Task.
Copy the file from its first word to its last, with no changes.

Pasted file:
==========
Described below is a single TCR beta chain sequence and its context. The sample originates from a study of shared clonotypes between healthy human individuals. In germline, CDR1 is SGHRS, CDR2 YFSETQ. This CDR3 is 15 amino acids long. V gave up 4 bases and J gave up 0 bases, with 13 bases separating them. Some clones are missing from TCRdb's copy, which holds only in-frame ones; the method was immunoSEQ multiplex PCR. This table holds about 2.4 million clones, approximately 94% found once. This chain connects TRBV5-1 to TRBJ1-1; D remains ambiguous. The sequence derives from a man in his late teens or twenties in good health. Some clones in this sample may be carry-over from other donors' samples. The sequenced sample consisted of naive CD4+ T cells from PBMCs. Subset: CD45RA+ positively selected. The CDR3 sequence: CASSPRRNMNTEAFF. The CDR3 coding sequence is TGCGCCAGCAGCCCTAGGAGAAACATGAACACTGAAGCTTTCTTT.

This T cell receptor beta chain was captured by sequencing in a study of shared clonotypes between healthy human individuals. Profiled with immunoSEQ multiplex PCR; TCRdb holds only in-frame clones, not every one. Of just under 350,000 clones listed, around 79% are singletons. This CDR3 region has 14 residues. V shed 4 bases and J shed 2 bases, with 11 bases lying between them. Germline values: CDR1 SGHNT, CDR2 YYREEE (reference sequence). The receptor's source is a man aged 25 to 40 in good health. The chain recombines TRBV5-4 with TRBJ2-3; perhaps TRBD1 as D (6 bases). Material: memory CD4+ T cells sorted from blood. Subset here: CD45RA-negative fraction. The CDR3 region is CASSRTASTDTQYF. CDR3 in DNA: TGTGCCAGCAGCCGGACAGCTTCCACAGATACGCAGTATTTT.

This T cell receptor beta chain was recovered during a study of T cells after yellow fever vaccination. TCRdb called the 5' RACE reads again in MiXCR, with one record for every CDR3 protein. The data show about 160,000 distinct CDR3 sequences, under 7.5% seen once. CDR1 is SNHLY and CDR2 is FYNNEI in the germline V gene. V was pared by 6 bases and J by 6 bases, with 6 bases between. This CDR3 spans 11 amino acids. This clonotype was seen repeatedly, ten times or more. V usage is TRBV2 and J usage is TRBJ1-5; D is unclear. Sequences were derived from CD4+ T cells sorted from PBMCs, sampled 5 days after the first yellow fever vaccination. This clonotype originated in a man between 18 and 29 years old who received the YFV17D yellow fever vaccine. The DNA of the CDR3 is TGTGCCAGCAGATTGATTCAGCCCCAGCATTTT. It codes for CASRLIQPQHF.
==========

Described below is a single TCR beta chain sequence and its context. The sample originates from a study of shared clonotypes between healthy human individuals. In germline, CDR1 is SGHRS, CDR2 YFSETQ. This CDR3 is 15 amino acids long. V gave up 4 bases and J gave up 0 bases, with 13 bases separating them. Some clones are missing from TCRdb's copy, which holds only in-frame ones; the method was immunoSEQ multiplex PCR. This table holds about 2.4 million clones, approximately 94% found once. This chain connects TRBV5-1 to TRBJ1-1; D remains ambiguous. The sequence derives from a man in his late teens or twenties in good health. Some clones in this sample may be carry-over from other donors' samples. The sequenced sample consisted of naive CD4+ T cells from PBMCs. Subset: CD45RA+ positively selected. The CDR3 sequence: CASSPRRNMNTEAFF. The CDR3 coding sequence is TGCGCCAGCAGCCCTAGGAGAAACATGAACACTGAAGCTTTCTTT.

This T cell receptor beta chain was captured by sequencing in a study of shared clonotypes between healthy human individuals. Profiled with immunoSEQ multiplex PCR; TCRdb holds only in-frame clones, not every one. Of just under 350,000 clones listed, around 79% are singletons. This CDR3 region has 14 residues. V shed 4 bases and J shed 2 bases, with 11 bases lying between them. Germline values: CDR1 SGHNT, CDR2 YYREEE (reference sequence). The receptor's source is a man aged 25 to 40 in good health. The chain recombines TRBV5-4 with TRBJ2-3; perhaps TRBD1 as D (6 bases). Material: memory CD4+ T cells sorted from blood. Subset here: CD45RA-negative fraction. The CDR3 region is CASSRTASTDTQYF. CDR3 in DNA: TGTGCCAGCAGCCGGACAGCTTCCACAGATACGCAGTATTTT.

This T cell receptor beta chain was recovered during a study of T cells after yellow fever vaccination. TCRdb called the 5' RACE reads again in MiXCR, with one record for every CDR3 protein. The data show about 160,000 distinct CDR3 sequences, under 7.5% seen once. CDR1 is SNHLY and CDR2 is FYNNEI in the germline V gene. V was pared by 6 bases and J by 6 bases, with 6 bases between. This CDR3 spans 11 amino acids. This clonotype was seen repeatedly, ten times or more. V usage is TRBV2 and J usage is TRBJ1-5; D is unclear. Sequences were derived from CD4+ T cells sorted from PBMCs, sampled 5 days after the first yellow fever vaccination. This clonotype originated in a man between 18 and 29 years old who received the YFV17D yellow fever vaccine. The DNA of the CDR3 is TGTGCCAGCAGATTGATTCAGCCCCAGCATTTT. It codes for CASRLIQPQHF.